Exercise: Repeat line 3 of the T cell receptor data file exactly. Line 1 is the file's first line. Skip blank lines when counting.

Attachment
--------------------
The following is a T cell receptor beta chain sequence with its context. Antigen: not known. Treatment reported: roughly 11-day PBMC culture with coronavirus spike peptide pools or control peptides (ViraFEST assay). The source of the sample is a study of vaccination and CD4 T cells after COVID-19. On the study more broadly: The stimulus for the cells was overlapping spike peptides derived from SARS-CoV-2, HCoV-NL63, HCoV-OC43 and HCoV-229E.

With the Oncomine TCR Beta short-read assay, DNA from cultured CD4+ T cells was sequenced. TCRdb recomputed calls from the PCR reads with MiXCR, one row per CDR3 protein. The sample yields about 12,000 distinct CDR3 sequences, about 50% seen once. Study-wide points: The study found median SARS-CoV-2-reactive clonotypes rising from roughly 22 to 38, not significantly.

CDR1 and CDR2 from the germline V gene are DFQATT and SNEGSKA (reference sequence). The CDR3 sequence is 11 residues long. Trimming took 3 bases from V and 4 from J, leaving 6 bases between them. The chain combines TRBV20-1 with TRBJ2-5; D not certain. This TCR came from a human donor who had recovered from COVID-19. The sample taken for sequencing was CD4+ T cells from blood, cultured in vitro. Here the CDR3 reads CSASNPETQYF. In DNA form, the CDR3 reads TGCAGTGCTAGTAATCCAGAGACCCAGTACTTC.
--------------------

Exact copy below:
CDR1 and CDR2 from the germline V gene are DFQATT and SNEGSKA (reference sequence). The CDR3 sequence is 11 residues long. Trimming took 3 bases from V and 4 from J, leaving 6 bases between them. The chain combines TRBV20-1 with TRBJ2-5; D not certain. This TCR came from a human donor who had recovered from COVID-19. The sample taken for sequencing was CD4+ T cells from blood, cultured in vitro. Here the CDR3 reads CSASNPETQYF. In DNA form, the CDR3 reads TGCAGTGCTAGTAATCCAGAGACCCAGTACTTC.